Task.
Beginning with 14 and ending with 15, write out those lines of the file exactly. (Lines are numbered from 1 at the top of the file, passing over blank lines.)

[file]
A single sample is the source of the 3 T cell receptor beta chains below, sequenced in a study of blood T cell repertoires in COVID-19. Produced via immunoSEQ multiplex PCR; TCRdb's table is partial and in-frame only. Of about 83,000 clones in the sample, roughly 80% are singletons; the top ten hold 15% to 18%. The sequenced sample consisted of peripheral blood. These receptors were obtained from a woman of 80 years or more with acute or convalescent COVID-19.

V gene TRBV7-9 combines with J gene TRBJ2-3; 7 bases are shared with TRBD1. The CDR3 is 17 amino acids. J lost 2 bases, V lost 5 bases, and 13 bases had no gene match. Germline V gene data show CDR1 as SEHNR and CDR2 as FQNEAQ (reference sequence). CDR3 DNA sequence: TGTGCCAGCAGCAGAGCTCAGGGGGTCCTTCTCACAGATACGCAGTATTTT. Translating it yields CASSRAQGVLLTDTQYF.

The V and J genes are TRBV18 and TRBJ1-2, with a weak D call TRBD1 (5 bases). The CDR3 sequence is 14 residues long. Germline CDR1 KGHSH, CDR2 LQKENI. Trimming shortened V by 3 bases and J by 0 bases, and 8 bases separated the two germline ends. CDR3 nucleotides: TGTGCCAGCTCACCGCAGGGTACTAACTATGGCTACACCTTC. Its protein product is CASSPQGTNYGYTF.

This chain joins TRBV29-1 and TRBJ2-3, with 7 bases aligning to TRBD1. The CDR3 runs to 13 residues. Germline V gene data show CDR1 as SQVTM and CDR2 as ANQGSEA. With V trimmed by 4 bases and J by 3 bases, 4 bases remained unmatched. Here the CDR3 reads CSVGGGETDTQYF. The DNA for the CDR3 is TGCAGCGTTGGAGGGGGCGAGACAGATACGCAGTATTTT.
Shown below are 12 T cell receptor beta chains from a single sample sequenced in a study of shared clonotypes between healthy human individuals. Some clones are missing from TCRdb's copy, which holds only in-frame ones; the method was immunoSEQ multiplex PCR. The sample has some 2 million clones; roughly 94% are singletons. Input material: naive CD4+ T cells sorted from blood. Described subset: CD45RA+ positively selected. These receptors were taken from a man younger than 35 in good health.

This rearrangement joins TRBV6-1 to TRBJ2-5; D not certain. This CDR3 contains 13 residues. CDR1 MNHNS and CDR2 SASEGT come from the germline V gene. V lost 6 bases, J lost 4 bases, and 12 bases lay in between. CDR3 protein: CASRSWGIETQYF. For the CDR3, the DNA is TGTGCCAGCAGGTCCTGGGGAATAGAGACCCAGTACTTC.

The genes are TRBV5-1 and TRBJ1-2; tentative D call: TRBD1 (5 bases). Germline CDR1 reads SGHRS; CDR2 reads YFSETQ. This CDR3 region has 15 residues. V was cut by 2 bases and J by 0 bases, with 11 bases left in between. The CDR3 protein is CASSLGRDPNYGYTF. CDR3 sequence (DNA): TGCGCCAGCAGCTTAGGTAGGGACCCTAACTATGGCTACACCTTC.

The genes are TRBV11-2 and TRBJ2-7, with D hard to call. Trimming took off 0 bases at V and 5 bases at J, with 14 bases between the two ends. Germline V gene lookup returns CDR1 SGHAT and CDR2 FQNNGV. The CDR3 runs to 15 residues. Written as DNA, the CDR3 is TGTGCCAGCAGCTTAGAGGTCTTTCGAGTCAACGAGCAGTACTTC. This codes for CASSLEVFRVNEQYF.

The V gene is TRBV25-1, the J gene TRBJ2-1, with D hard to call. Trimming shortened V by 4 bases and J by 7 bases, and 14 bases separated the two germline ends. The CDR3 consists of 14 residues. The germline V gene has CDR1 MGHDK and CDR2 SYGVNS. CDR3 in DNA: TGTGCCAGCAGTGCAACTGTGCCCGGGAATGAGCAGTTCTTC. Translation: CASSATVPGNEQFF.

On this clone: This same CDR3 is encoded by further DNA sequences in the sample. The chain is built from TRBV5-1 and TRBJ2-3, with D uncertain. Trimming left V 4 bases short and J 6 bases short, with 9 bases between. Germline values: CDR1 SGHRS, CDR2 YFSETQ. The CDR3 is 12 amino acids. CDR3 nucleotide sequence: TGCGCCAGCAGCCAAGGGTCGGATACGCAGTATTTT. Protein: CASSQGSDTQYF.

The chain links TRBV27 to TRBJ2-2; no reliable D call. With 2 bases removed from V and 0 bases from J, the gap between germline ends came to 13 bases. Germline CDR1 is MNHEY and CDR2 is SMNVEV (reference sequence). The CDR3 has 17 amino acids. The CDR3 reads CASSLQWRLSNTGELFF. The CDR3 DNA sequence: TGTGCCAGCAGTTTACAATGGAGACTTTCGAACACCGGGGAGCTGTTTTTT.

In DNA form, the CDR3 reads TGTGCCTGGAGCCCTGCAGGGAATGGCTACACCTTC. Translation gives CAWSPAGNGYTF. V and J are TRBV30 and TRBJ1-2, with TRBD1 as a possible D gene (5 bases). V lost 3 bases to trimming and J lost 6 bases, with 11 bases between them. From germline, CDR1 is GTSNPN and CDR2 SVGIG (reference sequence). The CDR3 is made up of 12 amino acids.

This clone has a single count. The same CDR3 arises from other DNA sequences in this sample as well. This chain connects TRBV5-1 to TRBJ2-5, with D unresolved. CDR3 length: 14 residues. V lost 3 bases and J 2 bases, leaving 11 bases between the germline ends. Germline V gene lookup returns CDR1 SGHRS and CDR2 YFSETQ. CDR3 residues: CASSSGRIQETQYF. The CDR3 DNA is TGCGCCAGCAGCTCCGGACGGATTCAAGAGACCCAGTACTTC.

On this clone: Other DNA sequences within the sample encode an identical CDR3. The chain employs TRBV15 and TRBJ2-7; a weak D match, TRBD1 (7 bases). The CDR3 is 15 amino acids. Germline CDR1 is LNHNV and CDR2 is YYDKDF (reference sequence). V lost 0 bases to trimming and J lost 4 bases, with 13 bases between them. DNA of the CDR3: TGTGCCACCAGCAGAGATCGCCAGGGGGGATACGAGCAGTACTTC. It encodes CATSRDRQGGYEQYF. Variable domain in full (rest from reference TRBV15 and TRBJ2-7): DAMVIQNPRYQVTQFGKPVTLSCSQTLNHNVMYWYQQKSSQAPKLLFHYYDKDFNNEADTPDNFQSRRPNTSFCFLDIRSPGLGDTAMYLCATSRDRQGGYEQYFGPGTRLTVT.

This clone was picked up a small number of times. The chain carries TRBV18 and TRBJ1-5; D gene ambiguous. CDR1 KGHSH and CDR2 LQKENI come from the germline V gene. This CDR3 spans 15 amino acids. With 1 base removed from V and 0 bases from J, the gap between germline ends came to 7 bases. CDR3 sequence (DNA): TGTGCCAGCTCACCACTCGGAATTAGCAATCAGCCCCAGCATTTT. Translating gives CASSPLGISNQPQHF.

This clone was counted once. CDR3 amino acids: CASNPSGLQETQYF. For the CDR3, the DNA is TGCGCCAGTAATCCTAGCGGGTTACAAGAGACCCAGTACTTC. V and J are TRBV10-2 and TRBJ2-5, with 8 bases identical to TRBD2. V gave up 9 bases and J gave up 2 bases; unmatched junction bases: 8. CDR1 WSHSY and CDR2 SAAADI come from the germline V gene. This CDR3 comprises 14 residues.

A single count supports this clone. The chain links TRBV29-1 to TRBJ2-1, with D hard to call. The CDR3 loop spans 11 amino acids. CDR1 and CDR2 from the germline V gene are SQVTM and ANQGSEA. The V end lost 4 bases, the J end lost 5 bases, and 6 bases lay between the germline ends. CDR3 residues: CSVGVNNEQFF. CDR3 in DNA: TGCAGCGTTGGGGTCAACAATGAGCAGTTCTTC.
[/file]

On this clone: Other DNA sequences within the sample encode an identical CDR3. The chain employs TRBV15 and TRBJ2-7; a weak D match, TRBD1 (7 bases). The CDR3 is 15 amino acids. Germline CDR1 is LNHNV and CDR2 is YYDKDF (reference sequence). V lost 0 bases to trimming and J lost 4 bases, with 13 bases between them. DNA of the CDR3: TGTGCCACCAGCAGAGATCGCCAGGGGGGATACGAGCAGTACTTC. It encodes CATSRDRQGGYEQYF. Variable domain in full (rest from reference TRBV15 and TRBJ2-7): DAMVIQNPRYQVTQFGKPVTLSCSQTLNHNVMYWYQQKSSQAPKLLFHYYDKDFNNEADTPDNFQSRRPNTSFCFLDIRSPGLGDTAMYLCATSRDRQGGYEQYFGPGTRLTVT.

This clone was picked up a small number of times. The chain carries TRBV18 and TRBJ1-5; D gene ambiguous. CDR1 KGHSH and CDR2 LQKENI come from the germline V gene. This CDR3 spans 15 amino acids. With 1 base removed from V and 0 bases from J, the gap between germline ends came to 7 bases. CDR3 sequence (DNA): TGTGCCAGCTCACCACTCGGAATTAGCAATCAGCCCCAGCATTTT. Translating gives CASSPLGISNQPQHF.